What Really Matters

By Kjersti Kleine, Contributor

It is easy to get political these days. With political rhetoric seeping into our daily conversations, with breaking news updates inundating cell phones and laptops every hour and with social media providing an outlet for everyone to constantly broadcast what is on their minds, it is often challenging to escape political rhetoric and remember what really matters.

According to the non-profit Save the Children, more than half of the refugees that enter the United States are children. Refugee children are escaping war, violence and danger. These children yearn for safety, security and an education — something we value immensely here at Furman University. Hearing political messages and rhetoric is polarizing and motivating, but may feel distant for some. Many of us at Furman go through our daily activities untouched by the policies and executive orders that are earth-shattering for many people.

President Trump’s executive order issued on Jan. 27, 2017 bans those with nonimmigrant and immigrant visas from seven Muslim countries from entering the U.S. for 90 days, bans all refugees from around the world from entering the U.S. for 120 days and bans Syrian refugees from entering the U.S. indefinitely, according to the New York Times. Although the ban is temporarily on hold, it is important for the Furman community to understand that the political ramifications of this order are not distant. They affect our neighbors, our peers, our classmates, our professors, our friends and our futures. These ramifications must not go unrecognized. This was the inspiration for the Students for Solidarity rally held outside of the library last Wednesday, Feb. 15, 2017.

Each of us carries our own stories with us wherever we go. Those stories are sometimes never told. The Students for Solidarity rally was an opportunity for students to tell their stories —stories that matter. Stories that reveal courage, strength and a quest for freedom. Stories that humanize politics. Stories that bring political ramifications closer to the heart of Furman. Stories that remind us of what really matters.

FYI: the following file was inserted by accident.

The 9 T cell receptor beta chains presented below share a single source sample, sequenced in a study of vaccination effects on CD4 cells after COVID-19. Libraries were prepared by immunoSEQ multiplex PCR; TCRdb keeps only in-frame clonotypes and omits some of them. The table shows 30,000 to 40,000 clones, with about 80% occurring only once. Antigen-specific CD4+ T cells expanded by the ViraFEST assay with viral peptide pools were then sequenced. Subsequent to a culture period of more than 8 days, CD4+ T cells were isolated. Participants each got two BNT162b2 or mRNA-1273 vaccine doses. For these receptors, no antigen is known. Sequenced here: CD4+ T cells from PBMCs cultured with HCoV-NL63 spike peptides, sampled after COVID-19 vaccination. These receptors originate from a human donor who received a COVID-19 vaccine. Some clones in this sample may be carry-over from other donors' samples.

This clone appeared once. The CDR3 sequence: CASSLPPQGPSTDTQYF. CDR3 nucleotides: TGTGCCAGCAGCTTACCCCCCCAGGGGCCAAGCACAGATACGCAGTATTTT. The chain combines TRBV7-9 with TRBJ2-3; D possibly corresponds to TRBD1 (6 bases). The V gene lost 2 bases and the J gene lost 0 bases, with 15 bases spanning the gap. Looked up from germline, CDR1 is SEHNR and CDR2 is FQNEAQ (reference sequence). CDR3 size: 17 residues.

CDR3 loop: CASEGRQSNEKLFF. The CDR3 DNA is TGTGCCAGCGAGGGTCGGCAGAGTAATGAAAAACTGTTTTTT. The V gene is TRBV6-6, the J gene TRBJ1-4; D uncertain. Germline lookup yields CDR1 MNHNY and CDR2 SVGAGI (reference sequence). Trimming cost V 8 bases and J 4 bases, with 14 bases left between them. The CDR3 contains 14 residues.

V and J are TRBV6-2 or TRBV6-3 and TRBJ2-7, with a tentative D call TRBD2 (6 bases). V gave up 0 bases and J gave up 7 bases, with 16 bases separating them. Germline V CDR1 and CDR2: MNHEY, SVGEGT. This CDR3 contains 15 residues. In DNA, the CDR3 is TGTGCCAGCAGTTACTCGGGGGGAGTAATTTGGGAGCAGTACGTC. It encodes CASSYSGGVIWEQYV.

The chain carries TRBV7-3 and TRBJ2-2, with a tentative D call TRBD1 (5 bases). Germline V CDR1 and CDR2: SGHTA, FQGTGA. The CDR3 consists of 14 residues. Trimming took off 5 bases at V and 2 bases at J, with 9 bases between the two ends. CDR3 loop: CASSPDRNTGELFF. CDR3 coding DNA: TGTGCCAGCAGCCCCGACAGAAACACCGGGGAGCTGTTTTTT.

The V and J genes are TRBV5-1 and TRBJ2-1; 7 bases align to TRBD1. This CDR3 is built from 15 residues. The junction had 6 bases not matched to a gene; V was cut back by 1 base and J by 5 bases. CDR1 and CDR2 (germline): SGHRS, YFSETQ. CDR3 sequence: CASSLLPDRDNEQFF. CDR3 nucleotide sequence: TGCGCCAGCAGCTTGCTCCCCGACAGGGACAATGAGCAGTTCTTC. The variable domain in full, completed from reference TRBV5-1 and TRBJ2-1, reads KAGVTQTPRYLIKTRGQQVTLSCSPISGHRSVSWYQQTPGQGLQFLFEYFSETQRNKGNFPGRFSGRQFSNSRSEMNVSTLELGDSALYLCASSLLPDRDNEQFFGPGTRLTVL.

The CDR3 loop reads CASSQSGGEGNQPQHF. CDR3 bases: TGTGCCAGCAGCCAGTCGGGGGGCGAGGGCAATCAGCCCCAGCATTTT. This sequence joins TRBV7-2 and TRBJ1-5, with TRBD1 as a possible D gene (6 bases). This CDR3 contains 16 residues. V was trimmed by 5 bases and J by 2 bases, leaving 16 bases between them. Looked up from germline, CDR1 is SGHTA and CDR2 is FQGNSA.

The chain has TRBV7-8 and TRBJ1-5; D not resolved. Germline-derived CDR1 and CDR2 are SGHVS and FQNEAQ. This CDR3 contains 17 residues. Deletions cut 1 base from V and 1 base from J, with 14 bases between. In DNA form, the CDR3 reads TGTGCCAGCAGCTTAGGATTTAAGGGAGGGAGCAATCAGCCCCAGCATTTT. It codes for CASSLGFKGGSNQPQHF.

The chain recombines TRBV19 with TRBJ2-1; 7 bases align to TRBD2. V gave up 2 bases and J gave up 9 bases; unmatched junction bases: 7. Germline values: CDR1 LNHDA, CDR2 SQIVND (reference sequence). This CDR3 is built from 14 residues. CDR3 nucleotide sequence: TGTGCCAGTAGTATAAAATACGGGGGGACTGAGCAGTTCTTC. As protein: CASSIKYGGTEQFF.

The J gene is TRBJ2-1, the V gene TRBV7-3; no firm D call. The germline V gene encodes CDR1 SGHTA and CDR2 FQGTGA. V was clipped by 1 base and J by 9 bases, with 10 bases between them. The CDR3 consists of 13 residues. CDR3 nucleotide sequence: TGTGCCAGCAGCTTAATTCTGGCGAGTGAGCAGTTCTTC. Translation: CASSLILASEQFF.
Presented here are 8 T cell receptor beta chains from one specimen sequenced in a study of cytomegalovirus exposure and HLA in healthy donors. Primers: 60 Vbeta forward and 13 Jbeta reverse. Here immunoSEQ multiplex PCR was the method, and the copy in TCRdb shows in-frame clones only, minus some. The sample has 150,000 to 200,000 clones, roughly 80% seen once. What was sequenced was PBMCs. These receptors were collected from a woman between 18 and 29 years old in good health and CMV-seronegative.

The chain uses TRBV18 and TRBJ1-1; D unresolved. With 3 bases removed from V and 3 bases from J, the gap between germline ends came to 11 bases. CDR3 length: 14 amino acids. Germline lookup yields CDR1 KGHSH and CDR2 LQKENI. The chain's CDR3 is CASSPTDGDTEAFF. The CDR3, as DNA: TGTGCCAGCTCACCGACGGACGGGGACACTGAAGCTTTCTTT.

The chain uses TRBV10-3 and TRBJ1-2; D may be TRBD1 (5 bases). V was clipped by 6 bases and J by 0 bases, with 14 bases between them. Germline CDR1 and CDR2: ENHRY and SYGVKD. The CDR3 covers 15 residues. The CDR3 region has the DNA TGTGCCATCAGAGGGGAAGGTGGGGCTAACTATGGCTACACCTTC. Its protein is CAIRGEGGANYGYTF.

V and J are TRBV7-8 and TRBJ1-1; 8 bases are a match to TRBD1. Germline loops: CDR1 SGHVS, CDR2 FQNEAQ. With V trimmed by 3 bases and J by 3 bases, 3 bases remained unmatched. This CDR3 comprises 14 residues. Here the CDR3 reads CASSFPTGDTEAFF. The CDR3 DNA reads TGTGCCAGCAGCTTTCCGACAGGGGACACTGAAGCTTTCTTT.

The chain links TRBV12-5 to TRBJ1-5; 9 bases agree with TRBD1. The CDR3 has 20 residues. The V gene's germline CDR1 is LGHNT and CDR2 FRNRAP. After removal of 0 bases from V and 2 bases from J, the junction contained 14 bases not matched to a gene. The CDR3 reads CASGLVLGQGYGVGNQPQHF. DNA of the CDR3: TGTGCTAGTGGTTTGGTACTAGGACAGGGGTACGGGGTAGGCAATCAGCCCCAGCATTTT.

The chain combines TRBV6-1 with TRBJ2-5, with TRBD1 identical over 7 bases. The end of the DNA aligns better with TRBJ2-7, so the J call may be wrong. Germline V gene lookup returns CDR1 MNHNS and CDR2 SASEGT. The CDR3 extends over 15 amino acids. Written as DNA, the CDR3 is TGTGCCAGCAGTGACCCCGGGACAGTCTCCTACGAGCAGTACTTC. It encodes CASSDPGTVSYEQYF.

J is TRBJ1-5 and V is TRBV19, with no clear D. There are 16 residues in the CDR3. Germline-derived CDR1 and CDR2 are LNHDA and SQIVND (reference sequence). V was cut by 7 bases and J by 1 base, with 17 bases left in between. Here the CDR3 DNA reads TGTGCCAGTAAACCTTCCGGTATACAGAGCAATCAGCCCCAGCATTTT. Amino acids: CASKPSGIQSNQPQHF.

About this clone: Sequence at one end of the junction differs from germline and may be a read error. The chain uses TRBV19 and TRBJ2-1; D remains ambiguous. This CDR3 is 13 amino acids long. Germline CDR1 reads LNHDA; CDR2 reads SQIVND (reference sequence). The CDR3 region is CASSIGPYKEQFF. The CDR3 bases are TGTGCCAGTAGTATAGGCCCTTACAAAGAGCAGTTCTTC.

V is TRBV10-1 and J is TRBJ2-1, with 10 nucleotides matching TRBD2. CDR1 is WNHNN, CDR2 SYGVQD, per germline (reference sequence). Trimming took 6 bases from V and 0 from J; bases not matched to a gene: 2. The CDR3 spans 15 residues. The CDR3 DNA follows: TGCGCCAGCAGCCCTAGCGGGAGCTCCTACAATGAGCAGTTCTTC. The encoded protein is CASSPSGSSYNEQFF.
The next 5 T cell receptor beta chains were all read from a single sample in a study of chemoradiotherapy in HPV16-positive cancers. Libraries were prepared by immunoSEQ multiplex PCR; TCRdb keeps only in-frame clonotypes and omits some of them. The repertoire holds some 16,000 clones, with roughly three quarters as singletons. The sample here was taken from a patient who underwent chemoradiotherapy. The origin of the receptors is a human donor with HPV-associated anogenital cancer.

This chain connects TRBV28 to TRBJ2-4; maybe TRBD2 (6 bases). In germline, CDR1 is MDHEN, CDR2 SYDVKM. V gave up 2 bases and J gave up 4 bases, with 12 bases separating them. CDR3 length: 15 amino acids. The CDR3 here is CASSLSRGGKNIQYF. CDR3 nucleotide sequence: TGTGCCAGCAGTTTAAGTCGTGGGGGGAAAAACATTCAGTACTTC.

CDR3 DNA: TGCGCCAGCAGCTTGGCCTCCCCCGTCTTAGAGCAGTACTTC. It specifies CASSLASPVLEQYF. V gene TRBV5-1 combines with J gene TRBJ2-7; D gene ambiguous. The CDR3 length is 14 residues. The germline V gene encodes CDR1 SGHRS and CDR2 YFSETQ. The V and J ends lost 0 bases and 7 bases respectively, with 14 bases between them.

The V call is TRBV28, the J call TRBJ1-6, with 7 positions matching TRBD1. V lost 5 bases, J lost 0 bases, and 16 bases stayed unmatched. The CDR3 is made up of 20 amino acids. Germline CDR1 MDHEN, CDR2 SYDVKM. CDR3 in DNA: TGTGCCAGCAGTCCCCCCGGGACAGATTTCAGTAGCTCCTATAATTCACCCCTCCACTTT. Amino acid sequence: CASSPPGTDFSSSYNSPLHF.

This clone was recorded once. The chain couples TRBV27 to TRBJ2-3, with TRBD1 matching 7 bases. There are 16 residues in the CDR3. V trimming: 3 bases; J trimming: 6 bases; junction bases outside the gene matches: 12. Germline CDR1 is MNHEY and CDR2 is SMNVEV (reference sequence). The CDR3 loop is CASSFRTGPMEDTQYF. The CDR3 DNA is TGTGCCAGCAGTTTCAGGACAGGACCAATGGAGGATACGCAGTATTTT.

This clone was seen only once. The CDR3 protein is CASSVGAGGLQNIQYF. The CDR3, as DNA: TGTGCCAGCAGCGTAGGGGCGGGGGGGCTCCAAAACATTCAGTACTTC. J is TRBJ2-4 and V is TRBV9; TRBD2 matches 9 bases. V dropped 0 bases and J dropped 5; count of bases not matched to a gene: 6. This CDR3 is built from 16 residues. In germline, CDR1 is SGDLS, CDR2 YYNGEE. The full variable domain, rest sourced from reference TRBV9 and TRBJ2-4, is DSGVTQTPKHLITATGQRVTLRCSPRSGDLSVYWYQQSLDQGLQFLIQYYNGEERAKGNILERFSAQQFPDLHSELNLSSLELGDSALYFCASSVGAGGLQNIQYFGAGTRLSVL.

Navigating the political atmosphere over the past few months has not been easy. Whether your candidate won the election or not, people across Furman’s campus and across the country have been faced with difficult questions, challenging conversations and confusion. However, at the end of the day, I do believe we have a lot more in common than we often like to recognize. It is time to make a seat for everyone at the table. It is time to listen. It is time to ask questions. It is time to look within ourselves and recognize our own barriers.   

It is absolutely crucial that we find ways to relate to one another and hold each other accountable for standing in solidarity with members of the Furman community. After all, we are an institution that prides itself on embracing diverse perspectives, critical thinking and valuable connections. We have to humanize the political rhetoric we are living in and not lose sight of what really matters. In the words of Muhammad Zakaria Shafqut, Furman University class of 2019, “what matters most is ‘we the people.’”  

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